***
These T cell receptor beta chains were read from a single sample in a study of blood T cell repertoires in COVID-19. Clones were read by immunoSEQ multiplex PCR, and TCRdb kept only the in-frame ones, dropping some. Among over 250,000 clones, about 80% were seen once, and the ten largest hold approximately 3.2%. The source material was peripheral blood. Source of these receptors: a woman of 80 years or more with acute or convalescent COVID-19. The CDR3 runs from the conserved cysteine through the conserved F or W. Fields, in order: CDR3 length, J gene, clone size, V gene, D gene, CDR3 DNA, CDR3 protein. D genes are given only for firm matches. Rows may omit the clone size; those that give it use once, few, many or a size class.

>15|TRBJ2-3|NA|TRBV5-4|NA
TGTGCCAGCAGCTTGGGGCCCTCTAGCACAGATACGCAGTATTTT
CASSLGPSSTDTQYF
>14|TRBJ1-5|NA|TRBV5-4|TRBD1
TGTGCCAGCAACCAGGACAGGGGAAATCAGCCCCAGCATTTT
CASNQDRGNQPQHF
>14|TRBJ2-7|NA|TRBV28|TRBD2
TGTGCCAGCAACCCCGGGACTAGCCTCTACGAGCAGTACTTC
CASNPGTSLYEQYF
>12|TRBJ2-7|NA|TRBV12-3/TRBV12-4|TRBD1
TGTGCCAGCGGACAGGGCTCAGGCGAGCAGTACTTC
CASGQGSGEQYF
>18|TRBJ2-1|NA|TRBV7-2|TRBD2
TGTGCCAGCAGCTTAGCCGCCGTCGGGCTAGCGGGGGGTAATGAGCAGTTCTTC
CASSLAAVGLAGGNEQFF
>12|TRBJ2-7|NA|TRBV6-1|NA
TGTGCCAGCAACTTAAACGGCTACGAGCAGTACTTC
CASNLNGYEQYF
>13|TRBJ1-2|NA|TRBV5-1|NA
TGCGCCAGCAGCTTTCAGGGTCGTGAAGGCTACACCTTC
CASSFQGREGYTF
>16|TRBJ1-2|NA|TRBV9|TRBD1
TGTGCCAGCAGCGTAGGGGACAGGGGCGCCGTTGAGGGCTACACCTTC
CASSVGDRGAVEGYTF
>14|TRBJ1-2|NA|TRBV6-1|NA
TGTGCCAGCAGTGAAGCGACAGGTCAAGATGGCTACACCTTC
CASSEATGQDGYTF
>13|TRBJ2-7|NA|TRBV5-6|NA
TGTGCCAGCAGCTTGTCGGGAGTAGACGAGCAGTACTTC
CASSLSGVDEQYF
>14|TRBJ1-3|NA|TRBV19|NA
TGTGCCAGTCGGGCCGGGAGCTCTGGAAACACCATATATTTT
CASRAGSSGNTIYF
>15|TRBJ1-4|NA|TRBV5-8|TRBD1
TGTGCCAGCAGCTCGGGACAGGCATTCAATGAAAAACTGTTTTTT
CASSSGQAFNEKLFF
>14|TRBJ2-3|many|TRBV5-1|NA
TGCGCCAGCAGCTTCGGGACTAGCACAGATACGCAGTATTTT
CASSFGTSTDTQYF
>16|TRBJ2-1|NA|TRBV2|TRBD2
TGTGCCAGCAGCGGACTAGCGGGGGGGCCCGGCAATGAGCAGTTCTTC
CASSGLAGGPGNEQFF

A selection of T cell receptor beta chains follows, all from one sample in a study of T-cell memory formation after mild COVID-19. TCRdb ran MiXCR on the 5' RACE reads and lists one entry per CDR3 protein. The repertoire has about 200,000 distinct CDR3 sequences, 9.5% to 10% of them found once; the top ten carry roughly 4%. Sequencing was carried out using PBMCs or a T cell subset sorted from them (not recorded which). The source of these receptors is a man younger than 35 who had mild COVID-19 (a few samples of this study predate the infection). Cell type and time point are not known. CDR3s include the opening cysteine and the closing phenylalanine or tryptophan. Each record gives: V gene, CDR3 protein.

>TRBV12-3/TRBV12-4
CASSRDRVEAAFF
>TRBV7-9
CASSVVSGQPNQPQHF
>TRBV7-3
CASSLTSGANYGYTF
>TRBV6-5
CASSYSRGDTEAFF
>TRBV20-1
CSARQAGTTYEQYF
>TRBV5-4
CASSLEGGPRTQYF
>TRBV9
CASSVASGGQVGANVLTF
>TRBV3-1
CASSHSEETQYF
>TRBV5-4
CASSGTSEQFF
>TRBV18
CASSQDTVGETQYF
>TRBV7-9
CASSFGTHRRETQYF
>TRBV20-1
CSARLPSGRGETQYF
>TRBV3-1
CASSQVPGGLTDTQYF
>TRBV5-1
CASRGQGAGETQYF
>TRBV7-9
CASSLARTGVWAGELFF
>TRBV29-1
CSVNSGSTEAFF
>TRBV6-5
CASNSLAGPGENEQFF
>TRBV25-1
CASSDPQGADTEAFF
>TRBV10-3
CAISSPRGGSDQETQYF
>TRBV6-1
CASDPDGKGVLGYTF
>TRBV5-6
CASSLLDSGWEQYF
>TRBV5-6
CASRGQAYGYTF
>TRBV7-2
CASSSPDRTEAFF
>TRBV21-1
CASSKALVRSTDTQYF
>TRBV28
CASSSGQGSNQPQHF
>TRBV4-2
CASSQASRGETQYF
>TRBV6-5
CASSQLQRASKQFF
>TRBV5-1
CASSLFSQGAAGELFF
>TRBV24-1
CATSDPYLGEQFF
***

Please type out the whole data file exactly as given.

These T cell receptor beta chains were read from a single sample in a study of blood T cell repertoires in COVID-19. Clones were read by immunoSEQ multiplex PCR, and TCRdb kept only the in-frame ones, dropping some. Among over 250,000 clones, about 80% were seen once, and the ten largest hold approximately 3.2%. The source material was peripheral blood. Source of these receptors: a woman of 80 years or more with acute or convalescent COVID-19. The CDR3 runs from the conserved cysteine through the conserved F or W. Fields, in order: CDR3 length, J gene, clone size, V gene, D gene, CDR3 DNA, CDR3 protein. D genes are given only for firm matches. Rows may omit the clone size; those that give it use once, few, many or a size class.

>15|TRBJ2-3|NA|TRBV5-4|NA
TGTGCCAGCAGCTTGGGGCCCTCTAGCACAGATACGCAGTATTTT
CASSLGPSSTDTQYF
>14|TRBJ1-5|NA|TRBV5-4|TRBD1
TGTGCCAGCAACCAGGACAGGGGAAATCAGCCCCAGCATTTT
CASNQDRGNQPQHF
>14|TRBJ2-7|NA|TRBV28|TRBD2
TGTGCCAGCAACCCCGGGACTAGCCTCTACGAGCAGTACTTC
CASNPGTSLYEQYF
>12|TRBJ2-7|NA|TRBV12-3/TRBV12-4|TRBD1
TGTGCCAGCGGACAGGGCTCAGGCGAGCAGTACTTC
CASGQGSGEQYF
>18|TRBJ2-1|NA|TRBV7-2|TRBD2
TGTGCCAGCAGCTTAGCCGCCGTCGGGCTAGCGGGGGGTAATGAGCAGTTCTTC
CASSLAAVGLAGGNEQFF
>12|TRBJ2-7|NA|TRBV6-1|NA
TGTGCCAGCAACTTAAACGGCTACGAGCAGTACTTC
CASNLNGYEQYF
>13|TRBJ1-2|NA|TRBV5-1|NA
TGCGCCAGCAGCTTTCAGGGTCGTGAAGGCTACACCTTC
CASSFQGREGYTF
>16|TRBJ1-2|NA|TRBV9|TRBD1
TGTGCCAGCAGCGTAGGGGACAGGGGCGCCGTTGAGGGCTACACCTTC
CASSVGDRGAVEGYTF
>14|TRBJ1-2|NA|TRBV6-1|NA
TGTGCCAGCAGTGAAGCGACAGGTCAAGATGGCTACACCTTC
CASSEATGQDGYTF
>13|TRBJ2-7|NA|TRBV5-6|NA
TGTGCCAGCAGCTTGTCGGGAGTAGACGAGCAGTACTTC
CASSLSGVDEQYF
>14|TRBJ1-3|NA|TRBV19|NA
TGTGCCAGTCGGGCCGGGAGCTCTGGAAACACCATATATTTT
CASRAGSSGNTIYF
>15|TRBJ1-4|NA|TRBV5-8|TRBD1
TGTGCCAGCAGCTCGGGACAGGCATTCAATGAAAAACTGTTTTTT
CASSSGQAFNEKLFF
>14|TRBJ2-3|many|TRBV5-1|NA
TGCGCCAGCAGCTTCGGGACTAGCACAGATACGCAGTATTTT
CASSFGTSTDTQYF
>16|TRBJ2-1|NA|TRBV2|TRBD2
TGTGCCAGCAGCGGACTAGCGGGGGGGCCCGGCAATGAGCAGTTCTTC
CASSGLAGGPGNEQFF

A selection of T cell receptor beta chains follows, all from one sample in a study of T-cell memory formation after mild COVID-19. TCRdb ran MiXCR on the 5' RACE reads and lists one entry per CDR3 protein. The repertoire has about 200,000 distinct CDR3 sequences, 9.5% to 10% of them found once; the top ten carry roughly 4%. Sequencing was carried out using PBMCs or a T cell subset sorted from them (not recorded which). The source of these receptors is a man younger than 35 who had mild COVID-19 (a few samples of this study predate the infection). Cell type and time point are not known. CDR3s include the opening cysteine and the closing phenylalanine or tryptophan. Each record gives: V gene, CDR3 protein.

>TRBV12-3/TRBV12-4
CASSRDRVEAAFF
>TRBV7-9
CASSVVSGQPNQPQHF
>TRBV7-3
CASSLTSGANYGYTF
>TRBV6-5
CASSYSRGDTEAFF
>TRBV20-1
CSARQAGTTYEQYF
>TRBV5-4
CASSLEGGPRTQYF
>TRBV9
CASSVASGGQVGANVLTF
>TRBV3-1
CASSHSEETQYF
>TRBV5-4
CASSGTSEQFF
>TRBV18
CASSQDTVGETQYF
>TRBV7-9
CASSFGTHRRETQYF
>TRBV20-1
CSARLPSGRGETQYF
>TRBV3-1
CASSQVPGGLTDTQYF
>TRBV5-1
CASRGQGAGETQYF
>TRBV7-9
CASSLARTGVWAGELFF
>TRBV29-1
CSVNSGSTEAFF
>TRBV6-5
CASNSLAGPGENEQFF
>TRBV25-1
CASSDPQGADTEAFF
>TRBV10-3
CAISSPRGGSDQETQYF
>TRBV6-1
CASDPDGKGVLGYTF
>TRBV5-6
CASSLLDSGWEQYF
>TRBV5-6
CASRGQAYGYTF
>TRBV7-2
CASSSPDRTEAFF
>TRBV21-1
CASSKALVRSTDTQYF
>TRBV28
CASSSGQGSNQPQHF
>TRBV4-2
CASSQASRGETQYF
>TRBV6-5
CASSQLQRASKQFF
>TRBV5-1
CASSLFSQGAAGELFF
>TRBV24-1
CATSDPYLGEQFF